Alignments of endocrine, anthropometric, and metabolic parameters in type 2 diabetes after intervention with an Okinawa-based Nordic diet
Background: An Okinawa-based Nordic diet with moderately low carbohydrate content and high fat and protein content has been shown to improve anthropometry and metabolism in type 2 diabetes.
Objective: The objectives of this study were to measure plasma or serum levels of hormones regulating energy metabolism and metabolic control, that is, cholecystokinin (CCK), Cortisol, C-peptide, ghrelin, glucagon, glucagon- like peptide-1 (GLP-1), glucose-dependent insulinotropic polypeptide (GIP), insulin, leptin, plasminogen activator inhibitor-1 (PAI-1), polypeptide YY (PYY), resistin, and visfatin after this diet intervention, and to determine partial correlations between hormonal levels and anthropometric and metabolic responses.
Design: A total of 30 patients (17 women) with type 2 diabetes, mean age 57.5 ± 8.2 years, and body mass index (BMI) 29.9 ± 4.1 kg/m2 were served the diet for 12 weeks. Fasting hormones were measured by Luminex and enzyme–linked immunosorbent assay (ELISA) before study start and after 12 and 28 weeks, along with anthropometric and metabolic parameters.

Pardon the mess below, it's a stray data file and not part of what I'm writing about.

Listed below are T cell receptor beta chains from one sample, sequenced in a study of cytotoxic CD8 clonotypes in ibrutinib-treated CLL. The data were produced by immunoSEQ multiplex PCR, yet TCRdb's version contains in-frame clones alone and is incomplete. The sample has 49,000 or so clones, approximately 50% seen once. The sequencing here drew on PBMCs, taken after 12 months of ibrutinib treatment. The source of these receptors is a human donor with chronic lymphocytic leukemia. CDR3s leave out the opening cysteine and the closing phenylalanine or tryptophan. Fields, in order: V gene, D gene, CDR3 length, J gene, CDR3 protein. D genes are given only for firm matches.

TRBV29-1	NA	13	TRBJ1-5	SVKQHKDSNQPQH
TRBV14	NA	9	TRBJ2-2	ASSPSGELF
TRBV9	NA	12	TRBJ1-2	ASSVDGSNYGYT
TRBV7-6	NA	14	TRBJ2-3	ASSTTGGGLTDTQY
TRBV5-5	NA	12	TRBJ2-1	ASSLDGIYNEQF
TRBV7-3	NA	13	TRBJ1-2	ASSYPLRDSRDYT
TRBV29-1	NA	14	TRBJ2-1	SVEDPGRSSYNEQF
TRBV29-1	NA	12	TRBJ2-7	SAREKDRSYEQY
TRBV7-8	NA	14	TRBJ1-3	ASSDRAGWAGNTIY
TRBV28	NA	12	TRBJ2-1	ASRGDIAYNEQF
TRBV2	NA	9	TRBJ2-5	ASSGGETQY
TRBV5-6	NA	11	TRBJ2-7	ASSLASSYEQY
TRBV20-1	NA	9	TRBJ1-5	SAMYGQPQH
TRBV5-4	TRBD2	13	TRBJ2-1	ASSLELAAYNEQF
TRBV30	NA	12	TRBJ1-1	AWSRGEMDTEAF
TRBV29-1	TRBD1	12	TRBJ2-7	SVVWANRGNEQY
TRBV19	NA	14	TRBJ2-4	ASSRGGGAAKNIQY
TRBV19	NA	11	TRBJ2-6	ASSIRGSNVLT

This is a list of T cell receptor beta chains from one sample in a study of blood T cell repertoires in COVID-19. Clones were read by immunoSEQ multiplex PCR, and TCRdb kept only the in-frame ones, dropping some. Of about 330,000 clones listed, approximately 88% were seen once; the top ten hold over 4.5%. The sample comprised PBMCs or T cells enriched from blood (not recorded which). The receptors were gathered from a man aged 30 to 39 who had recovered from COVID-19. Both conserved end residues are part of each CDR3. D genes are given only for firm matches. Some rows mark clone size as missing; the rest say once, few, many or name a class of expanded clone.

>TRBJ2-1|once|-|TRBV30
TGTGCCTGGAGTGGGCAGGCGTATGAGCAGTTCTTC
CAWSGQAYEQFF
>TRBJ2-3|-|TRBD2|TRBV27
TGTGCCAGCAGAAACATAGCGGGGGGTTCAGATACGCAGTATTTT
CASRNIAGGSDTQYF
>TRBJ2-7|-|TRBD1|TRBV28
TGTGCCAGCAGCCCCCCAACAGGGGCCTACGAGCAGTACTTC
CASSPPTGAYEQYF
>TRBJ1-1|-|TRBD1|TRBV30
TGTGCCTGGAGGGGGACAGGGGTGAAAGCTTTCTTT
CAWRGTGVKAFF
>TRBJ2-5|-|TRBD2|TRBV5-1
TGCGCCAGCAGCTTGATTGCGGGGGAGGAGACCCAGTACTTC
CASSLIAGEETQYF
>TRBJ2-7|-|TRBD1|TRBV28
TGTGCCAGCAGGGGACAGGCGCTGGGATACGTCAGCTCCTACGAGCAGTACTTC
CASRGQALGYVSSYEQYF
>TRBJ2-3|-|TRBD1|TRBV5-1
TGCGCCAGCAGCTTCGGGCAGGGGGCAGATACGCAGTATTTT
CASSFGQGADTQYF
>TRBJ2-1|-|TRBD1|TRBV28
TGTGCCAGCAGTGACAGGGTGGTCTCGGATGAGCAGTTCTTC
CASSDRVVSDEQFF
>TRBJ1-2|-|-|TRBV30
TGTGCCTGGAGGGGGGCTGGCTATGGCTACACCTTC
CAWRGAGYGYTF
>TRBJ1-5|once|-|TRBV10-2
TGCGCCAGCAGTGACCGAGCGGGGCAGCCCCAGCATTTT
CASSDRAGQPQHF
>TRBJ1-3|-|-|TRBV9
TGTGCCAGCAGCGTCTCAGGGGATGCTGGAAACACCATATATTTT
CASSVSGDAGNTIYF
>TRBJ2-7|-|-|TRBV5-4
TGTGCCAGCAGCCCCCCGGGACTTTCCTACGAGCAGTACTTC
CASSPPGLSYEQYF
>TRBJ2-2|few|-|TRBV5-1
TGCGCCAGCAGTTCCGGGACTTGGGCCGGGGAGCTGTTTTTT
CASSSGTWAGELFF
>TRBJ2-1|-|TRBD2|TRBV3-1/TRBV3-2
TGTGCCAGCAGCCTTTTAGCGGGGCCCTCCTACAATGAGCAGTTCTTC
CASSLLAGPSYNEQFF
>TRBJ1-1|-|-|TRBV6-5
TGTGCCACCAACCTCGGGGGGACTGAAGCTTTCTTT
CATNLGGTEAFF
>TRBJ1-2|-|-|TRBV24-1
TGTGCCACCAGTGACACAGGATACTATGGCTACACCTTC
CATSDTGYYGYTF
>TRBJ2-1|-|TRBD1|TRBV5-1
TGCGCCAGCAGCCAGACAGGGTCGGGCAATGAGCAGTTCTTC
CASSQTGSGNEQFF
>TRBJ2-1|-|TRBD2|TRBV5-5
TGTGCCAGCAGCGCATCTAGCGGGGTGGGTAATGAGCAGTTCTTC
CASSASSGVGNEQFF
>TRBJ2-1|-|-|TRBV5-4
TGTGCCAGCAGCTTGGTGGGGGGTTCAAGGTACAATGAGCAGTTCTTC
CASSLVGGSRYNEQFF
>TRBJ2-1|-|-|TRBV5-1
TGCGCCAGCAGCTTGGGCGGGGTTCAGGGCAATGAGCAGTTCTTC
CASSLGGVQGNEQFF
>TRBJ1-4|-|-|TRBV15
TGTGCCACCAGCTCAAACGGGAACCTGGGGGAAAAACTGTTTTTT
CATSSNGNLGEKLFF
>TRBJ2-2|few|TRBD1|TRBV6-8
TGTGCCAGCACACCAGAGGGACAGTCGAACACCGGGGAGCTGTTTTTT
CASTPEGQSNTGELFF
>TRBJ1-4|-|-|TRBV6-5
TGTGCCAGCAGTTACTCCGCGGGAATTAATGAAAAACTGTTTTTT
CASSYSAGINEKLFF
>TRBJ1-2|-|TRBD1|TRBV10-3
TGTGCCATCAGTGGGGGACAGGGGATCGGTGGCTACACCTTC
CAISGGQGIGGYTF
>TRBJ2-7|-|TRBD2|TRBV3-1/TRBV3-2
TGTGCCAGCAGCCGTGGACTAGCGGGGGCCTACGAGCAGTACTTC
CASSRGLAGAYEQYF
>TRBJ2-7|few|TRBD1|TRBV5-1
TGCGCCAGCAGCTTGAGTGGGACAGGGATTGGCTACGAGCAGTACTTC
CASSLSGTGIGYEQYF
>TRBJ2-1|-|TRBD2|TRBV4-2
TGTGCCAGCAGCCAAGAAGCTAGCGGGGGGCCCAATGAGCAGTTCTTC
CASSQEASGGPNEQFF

Result: The levels of CCK (P = 0.005), cortisol (P = 0.015), C-peptide (P = 0.022), glucagon (P = 0.003), GLP-1 (P = 0.013), GIP (P < 0.001), insulin (P = 0.004), leptin (P < 0.001), and PYY (P < 0.001) were lowered after dietary intervention. These reduced levels only remained for PYY at week 28 (P = 0.002), when also ghrelin (P = 0.012) and visfatin (P = 0.021) levels were reduced. Changes of glucose values correlated with changed levels of C-peptide and PYY (P < 0.001), insulin (P = 0.002), and PAI-1 (P = 0.009); changes of triglyceride values with changed levels of C-peptide, insulin, and PYY (P < 0.001) and PAI-1 (P = 0.005); changes of insulin resistance with changes of leptin levels (P = 0.003); and changes of BMI values with changed levels of C-peptide, insulin, and leptin (P < 0.001).
Conclusions: Okinawa-based Nordic diet in type 2 diabetes has significant impact on the endocrine profile, which correlates with anthropometric and metabolic improvements.
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